This is because you don’t get distracted as much, you are more eager to take bigger chunks of the language at a time, you dedicate more time to it and research suggest good mood helps to remember.

    2) You learn more efficiently when you can put your language to use (putting to use means speaking with a native speaker or using in some interesting way, i.e. reading something amazing, or something similar.)
    This is because you reinforce the material in your brain which is nice, also communicating gives you good feelings which again helps you remember, etc.

    I would say that the conclusion that I am trying to get to is this:
    * It is more efficient (and as a nice bonus: more enjoyable) to learn more than one language at the same time PROVIDED you feel like it.
    Which can be further warranted by the claim:
    * It is better to learn more efficiently and more enjoyably.
    Because those two are big values.

    And then the final conclusion would be:
    * We should learn more than one language at the same time (If only you feel like that).

    What I have to prove then is the following:
    * Learning more than one language at the same time (if you feel like it) is a) more enjoyable for you and b) you can put it to use more often.

    As for
    a) it is more enjoyable to you because you choose it
    what you choose is more enjoyable generally (as oppose to what you do due to other reasons)
    b) it you can put it to use more often because it is more LIKELY that you will get more opportunities to use it
    the more languages you know, the more chances you have to find native speakers or interesting content in those language; this is true because we never know what’s in store for us in life

    For example, if I had studied only French and no Italian I might have been pretty good in French but it would be of no use to me since I don’t meet any French speakers but meet Italian speakers instead. On the other hand, provided I have studied both French and Italian to some extent, I can now practice Italian because I have the opportunity to do so and I can learn it in an enjoyable way now once I have an opportunity. At the end of the day, I will speak some French and Italian which is two languages while in the other case I would have only spoken French which is one language.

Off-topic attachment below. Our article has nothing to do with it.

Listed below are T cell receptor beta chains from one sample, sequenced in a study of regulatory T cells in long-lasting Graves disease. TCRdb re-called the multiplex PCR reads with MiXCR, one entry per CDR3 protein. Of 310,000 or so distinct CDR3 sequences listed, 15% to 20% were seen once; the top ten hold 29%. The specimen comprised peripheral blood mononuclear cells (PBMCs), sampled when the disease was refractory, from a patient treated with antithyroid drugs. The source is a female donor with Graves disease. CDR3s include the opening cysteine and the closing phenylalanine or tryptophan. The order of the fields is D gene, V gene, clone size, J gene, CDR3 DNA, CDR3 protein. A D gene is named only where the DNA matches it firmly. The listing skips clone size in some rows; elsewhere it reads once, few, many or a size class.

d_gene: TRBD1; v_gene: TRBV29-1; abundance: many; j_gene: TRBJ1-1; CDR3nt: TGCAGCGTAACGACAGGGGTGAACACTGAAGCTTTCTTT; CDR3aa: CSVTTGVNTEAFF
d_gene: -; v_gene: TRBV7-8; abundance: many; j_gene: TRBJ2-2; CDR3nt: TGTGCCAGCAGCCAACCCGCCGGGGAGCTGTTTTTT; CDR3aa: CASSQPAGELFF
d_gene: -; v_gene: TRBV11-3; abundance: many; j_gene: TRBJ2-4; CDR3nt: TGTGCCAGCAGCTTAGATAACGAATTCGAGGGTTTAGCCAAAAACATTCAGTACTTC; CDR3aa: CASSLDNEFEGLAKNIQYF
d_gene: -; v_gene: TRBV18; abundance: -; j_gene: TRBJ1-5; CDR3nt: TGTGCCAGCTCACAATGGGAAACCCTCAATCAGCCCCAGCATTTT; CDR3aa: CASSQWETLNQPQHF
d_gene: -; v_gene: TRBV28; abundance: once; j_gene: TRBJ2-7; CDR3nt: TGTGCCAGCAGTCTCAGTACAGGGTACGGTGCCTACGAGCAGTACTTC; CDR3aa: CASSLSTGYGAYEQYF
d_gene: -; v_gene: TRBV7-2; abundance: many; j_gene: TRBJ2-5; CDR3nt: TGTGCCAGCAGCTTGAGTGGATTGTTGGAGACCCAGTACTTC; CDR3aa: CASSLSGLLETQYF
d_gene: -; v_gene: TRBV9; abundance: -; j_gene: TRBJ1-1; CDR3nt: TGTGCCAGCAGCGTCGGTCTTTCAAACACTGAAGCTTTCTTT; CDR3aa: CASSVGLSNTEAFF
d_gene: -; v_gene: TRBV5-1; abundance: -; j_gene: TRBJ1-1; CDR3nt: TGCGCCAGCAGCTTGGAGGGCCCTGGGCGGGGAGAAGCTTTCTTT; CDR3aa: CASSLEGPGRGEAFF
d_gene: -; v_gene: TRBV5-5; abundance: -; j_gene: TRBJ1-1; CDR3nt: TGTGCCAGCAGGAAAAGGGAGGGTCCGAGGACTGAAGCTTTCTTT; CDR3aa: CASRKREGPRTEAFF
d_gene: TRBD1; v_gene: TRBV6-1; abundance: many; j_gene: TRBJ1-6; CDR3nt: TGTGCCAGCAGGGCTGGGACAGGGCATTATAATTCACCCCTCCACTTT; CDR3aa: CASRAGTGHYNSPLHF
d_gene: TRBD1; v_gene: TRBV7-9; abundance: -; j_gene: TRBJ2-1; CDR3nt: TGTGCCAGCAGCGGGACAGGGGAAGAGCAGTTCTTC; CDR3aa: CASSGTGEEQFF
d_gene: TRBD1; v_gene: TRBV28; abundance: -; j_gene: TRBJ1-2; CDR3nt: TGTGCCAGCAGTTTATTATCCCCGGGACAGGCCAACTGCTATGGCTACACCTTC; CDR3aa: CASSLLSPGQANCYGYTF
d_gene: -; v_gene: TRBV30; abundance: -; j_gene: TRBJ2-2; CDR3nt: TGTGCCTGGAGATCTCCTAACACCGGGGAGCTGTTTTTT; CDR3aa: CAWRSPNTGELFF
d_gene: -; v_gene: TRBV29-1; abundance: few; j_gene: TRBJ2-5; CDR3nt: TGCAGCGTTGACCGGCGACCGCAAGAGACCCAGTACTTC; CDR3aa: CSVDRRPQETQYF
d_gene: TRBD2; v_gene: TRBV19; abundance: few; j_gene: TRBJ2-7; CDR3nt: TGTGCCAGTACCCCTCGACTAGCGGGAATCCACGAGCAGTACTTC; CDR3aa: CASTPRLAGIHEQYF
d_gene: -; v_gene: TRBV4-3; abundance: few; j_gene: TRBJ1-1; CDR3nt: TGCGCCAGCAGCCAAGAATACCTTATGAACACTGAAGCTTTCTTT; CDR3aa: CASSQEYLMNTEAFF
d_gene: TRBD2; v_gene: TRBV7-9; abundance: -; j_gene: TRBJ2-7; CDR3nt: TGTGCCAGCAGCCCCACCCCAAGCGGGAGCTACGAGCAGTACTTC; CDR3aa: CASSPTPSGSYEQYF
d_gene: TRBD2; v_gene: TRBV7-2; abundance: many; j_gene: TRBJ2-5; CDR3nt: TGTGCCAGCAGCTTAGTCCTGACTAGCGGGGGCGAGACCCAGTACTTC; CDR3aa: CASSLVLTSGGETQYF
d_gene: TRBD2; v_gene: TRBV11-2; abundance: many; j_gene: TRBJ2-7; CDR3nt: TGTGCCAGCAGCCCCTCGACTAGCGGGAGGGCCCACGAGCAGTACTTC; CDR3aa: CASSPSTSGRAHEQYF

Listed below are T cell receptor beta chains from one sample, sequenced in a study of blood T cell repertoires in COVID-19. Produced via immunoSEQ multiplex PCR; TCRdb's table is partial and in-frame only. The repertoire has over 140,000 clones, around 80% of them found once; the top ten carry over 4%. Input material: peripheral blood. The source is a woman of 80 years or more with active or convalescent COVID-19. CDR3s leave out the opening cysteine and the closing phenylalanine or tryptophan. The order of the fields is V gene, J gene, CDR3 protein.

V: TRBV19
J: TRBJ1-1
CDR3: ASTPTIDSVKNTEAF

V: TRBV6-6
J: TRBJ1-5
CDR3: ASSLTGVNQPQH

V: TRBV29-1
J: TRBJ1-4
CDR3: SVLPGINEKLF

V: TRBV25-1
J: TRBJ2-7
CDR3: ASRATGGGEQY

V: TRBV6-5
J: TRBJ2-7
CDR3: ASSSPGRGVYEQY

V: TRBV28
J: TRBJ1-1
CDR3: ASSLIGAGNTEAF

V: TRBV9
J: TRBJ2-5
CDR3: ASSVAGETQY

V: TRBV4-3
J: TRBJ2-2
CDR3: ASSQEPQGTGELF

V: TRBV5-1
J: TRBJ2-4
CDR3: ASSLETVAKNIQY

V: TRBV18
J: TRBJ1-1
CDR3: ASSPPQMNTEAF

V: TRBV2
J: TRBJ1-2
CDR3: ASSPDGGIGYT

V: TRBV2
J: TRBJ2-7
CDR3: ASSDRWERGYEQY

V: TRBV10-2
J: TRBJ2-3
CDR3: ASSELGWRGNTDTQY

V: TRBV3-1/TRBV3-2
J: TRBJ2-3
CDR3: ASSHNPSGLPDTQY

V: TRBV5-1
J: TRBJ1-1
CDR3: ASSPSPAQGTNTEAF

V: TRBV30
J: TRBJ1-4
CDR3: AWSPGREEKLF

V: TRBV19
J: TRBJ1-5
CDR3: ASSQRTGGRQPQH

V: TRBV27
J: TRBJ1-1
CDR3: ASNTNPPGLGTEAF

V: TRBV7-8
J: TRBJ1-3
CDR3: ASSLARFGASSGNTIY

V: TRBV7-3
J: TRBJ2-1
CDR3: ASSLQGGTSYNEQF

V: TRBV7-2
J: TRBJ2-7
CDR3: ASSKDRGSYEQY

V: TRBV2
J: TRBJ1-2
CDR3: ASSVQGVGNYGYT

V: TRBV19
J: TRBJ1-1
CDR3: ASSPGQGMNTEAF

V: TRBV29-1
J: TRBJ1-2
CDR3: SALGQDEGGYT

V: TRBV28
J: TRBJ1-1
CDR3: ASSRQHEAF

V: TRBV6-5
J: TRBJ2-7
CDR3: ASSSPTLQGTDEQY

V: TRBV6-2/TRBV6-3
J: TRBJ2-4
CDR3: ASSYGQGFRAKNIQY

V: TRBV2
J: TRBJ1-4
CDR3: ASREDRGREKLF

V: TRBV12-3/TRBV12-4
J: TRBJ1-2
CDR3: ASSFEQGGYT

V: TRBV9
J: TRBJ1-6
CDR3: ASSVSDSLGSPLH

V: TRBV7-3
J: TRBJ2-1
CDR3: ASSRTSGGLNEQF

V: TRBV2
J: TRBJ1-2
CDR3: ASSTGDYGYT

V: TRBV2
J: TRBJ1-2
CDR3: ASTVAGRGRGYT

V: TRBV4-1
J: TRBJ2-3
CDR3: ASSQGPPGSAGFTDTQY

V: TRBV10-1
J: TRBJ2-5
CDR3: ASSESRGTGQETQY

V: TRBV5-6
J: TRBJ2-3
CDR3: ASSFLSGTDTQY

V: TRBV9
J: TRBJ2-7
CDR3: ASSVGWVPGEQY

(As for Italian: I don’t actually have THAT many opportunities to use it plus I decided not to pursue it too much this time for I’m busy with Greek but that was a general example to give).

    So, I’ll put the argument together (rearranging a bit – ah, my statements are in place of my warrants, something went wrong). This will be a nice exercise:

    STATEMENT1: Learning more than one language at the same time allows you to choose which makes it possible to choose the more enjoyable outcome.
    WARRANT1: You learn more efficiently by enjoying the learning.
    CONCLUSION1: Learning more than one language at the same time is more enjoyable.

    STATEMENT2:Learning more than one language at the same time allows to put what you have learned to use.
    WARRANT1:You learn more efficiently by putting what you have learned to use.
    CONCLUSION1: Learning more than one language at the same time is more efficient.

    Let’s use that same conclusion in a statement:
    STATEMENT: Learning more than one language at the same time (provided we feel like it) is more enjoyable and more efficient.
    WARRANT: We should follow joy and efficiency.
    CONCLUSION: We should learn more than one language at the same time (provided we feel like it)!

    Well, disregard this. What I want to say is that if you learn many languages you will be more likely to be able to use them which is cooler! 😉

  4. August 6, 2010 11:48 am

    Well , I am trying to follow your logical sequence trying, but I have some objections :

    To enjoy a language means that you have reached a high level where you can use both reading and speaking skills. Doing that at the same time for 2 languages or more means that you need double or triple time to achieve your goal. This is may turn to frustration , as soon as your efforts do not have results.

    Under this perspective your conclusion that learning more languages is more enjoyable is doubtful …

    Regarding your 2ond conclusion of course there are more chances to speak with someone when you speak more, and the more languages you speak the more chances you have. But if we examine an ordinary person this doesn’t happen to be the case (I mean that it is not a common practice and still the advice that language teachers give is usually not to mix them). On the other hand the time we have to devote on these is limited…So, to my opinion , if somenone wants really to enjoy the language learning he better get focused on the his target language and achieve an advance level to it….Since he will be satisfied he can move on to his next goal…

  5. August 6, 2010 2:41 pm

    The problem with ‘advanced’ is that you are never advanced.

  6. August 6, 2010 5:48 pm

    Hmm…I guess you are never advanced before you become an expert 😀

  7. August 9, 2010 1:33 pm

    Well, in a way, you never do.